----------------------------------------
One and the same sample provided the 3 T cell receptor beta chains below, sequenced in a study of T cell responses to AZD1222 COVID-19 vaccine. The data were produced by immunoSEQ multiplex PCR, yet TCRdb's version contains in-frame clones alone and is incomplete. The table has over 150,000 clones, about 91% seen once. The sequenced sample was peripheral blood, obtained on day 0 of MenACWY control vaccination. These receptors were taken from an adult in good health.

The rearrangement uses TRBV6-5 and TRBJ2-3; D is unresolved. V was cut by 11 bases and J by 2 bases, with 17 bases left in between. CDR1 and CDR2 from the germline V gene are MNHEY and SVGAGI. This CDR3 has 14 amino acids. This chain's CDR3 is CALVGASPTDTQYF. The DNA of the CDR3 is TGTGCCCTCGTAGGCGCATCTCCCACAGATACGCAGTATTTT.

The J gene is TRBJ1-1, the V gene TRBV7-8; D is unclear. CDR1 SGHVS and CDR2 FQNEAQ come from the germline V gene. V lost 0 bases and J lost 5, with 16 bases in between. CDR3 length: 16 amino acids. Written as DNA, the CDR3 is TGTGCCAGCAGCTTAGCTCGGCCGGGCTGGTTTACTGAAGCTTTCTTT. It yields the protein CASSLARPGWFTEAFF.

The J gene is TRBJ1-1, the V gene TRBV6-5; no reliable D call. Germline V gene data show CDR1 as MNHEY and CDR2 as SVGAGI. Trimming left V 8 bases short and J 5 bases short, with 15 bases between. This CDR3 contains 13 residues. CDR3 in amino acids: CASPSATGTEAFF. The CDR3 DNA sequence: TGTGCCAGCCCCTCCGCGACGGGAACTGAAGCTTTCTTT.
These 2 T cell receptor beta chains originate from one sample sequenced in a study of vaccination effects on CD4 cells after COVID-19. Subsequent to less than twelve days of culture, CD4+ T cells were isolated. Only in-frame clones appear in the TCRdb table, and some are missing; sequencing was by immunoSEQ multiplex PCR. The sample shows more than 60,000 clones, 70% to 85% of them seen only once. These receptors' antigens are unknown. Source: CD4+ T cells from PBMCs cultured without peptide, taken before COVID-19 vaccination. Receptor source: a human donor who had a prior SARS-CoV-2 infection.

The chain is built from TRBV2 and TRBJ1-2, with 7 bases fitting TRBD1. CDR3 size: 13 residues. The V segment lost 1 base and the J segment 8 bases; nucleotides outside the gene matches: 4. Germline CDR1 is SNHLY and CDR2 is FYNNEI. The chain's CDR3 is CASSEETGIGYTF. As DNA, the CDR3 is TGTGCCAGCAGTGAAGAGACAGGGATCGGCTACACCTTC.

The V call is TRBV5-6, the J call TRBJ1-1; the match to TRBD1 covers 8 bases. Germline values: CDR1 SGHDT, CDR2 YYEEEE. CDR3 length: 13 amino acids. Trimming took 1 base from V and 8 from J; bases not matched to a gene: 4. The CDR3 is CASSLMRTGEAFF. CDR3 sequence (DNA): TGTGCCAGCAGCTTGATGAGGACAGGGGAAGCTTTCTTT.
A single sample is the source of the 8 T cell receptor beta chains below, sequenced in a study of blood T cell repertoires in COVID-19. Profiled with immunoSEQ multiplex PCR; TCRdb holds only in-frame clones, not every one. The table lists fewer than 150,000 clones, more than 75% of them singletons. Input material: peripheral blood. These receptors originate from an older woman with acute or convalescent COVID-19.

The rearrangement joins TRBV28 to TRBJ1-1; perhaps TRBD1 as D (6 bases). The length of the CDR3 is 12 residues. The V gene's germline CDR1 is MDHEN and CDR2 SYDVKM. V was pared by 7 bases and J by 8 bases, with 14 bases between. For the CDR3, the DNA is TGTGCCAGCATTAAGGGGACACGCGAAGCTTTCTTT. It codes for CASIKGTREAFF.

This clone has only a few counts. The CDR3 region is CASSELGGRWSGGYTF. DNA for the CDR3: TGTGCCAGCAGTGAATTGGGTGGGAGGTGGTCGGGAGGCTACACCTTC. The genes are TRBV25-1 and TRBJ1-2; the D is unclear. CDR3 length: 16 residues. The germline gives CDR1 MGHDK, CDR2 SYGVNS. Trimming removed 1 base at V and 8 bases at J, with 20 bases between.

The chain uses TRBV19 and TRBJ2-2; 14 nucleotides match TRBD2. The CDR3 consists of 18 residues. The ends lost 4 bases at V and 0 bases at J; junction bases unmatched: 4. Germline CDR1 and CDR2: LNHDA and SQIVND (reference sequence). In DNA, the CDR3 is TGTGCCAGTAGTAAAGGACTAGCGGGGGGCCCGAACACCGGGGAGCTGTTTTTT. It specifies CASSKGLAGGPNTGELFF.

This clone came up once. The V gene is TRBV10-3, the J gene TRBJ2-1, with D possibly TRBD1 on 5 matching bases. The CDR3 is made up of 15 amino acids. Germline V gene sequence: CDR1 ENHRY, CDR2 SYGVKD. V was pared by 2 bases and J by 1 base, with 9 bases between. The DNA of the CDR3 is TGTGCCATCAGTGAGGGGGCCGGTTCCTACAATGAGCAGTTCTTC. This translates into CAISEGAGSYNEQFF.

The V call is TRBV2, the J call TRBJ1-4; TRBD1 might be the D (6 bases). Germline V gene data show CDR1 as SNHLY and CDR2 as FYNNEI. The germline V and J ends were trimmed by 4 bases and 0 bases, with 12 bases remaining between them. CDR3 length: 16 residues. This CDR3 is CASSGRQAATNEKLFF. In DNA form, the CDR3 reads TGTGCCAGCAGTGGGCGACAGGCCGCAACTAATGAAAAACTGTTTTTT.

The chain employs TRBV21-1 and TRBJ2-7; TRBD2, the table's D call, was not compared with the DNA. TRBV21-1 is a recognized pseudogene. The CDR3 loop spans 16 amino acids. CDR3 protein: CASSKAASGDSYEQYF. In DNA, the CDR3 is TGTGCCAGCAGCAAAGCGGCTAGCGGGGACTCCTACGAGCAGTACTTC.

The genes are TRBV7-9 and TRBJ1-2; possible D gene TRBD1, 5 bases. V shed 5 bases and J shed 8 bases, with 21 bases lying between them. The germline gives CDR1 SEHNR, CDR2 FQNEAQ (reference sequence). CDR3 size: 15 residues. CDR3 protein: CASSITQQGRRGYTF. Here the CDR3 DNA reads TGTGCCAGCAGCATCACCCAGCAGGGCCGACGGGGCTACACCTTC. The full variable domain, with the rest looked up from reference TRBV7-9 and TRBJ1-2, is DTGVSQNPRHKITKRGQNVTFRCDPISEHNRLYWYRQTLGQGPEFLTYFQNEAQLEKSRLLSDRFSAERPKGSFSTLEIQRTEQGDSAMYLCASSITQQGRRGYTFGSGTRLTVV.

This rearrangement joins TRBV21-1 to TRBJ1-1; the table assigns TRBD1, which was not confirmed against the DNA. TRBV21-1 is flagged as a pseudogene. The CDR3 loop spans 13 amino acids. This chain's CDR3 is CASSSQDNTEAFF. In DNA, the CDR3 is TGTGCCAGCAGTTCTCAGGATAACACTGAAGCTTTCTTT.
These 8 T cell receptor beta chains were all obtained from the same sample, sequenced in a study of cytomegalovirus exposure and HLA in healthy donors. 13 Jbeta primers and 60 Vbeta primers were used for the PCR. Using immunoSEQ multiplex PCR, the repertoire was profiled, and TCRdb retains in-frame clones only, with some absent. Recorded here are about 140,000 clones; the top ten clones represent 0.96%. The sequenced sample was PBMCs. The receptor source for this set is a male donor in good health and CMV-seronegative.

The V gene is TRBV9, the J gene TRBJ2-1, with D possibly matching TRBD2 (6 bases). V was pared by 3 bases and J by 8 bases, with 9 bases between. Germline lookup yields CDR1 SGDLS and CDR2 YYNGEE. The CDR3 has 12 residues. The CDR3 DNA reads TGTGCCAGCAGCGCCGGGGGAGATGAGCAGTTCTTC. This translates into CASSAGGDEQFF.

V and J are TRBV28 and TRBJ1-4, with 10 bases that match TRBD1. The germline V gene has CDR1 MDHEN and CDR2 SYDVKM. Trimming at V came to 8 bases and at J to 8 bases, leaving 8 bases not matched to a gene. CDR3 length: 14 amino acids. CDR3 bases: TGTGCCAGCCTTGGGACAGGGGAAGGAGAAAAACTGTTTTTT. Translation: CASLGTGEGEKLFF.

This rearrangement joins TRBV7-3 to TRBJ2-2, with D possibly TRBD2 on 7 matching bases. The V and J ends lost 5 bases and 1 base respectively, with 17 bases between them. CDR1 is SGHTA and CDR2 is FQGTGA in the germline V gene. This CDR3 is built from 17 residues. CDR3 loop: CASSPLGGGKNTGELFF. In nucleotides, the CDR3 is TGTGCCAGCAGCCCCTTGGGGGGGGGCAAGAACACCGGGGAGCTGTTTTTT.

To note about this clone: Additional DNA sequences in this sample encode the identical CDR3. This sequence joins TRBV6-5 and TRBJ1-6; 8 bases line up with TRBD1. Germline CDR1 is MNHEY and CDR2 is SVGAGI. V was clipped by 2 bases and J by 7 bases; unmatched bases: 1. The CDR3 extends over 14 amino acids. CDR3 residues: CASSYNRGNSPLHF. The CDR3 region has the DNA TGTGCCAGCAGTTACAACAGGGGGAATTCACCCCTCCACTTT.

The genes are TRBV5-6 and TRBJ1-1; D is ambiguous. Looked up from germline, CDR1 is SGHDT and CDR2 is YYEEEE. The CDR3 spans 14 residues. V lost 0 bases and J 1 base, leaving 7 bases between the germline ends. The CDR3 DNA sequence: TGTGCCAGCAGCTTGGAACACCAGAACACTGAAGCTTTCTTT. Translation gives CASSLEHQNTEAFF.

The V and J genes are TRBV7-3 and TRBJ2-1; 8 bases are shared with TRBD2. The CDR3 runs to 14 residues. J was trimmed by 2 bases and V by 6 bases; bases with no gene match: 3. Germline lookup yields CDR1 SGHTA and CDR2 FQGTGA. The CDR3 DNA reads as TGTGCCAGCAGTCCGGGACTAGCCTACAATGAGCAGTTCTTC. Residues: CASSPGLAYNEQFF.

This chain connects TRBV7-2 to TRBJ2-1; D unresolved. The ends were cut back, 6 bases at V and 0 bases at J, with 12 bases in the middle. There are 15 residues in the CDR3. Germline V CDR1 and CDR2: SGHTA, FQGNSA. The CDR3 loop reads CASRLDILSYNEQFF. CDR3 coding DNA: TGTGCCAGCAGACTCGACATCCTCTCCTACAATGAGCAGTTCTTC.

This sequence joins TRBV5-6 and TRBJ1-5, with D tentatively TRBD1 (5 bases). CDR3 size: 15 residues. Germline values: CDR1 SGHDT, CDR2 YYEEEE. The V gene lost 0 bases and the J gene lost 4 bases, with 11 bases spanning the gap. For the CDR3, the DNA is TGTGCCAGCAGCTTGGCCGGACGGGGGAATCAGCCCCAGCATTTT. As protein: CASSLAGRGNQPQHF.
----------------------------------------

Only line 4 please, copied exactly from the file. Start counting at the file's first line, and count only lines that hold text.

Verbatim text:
The J gene is TRBJ1-1, the V gene TRBV6-5; no reliable D call. Germline V gene data show CDR1 as MNHEY and CDR2 as SVGAGI. Trimming left V 8 bases short and J 5 bases short, with 15 bases between. This CDR3 contains 13 residues. CDR3 in amino acids: CASPSATGTEAFF. The CDR3 DNA sequence: TGTGCCAGCCCCTCCGCGACGGGAACTGAAGCTTTCTTT.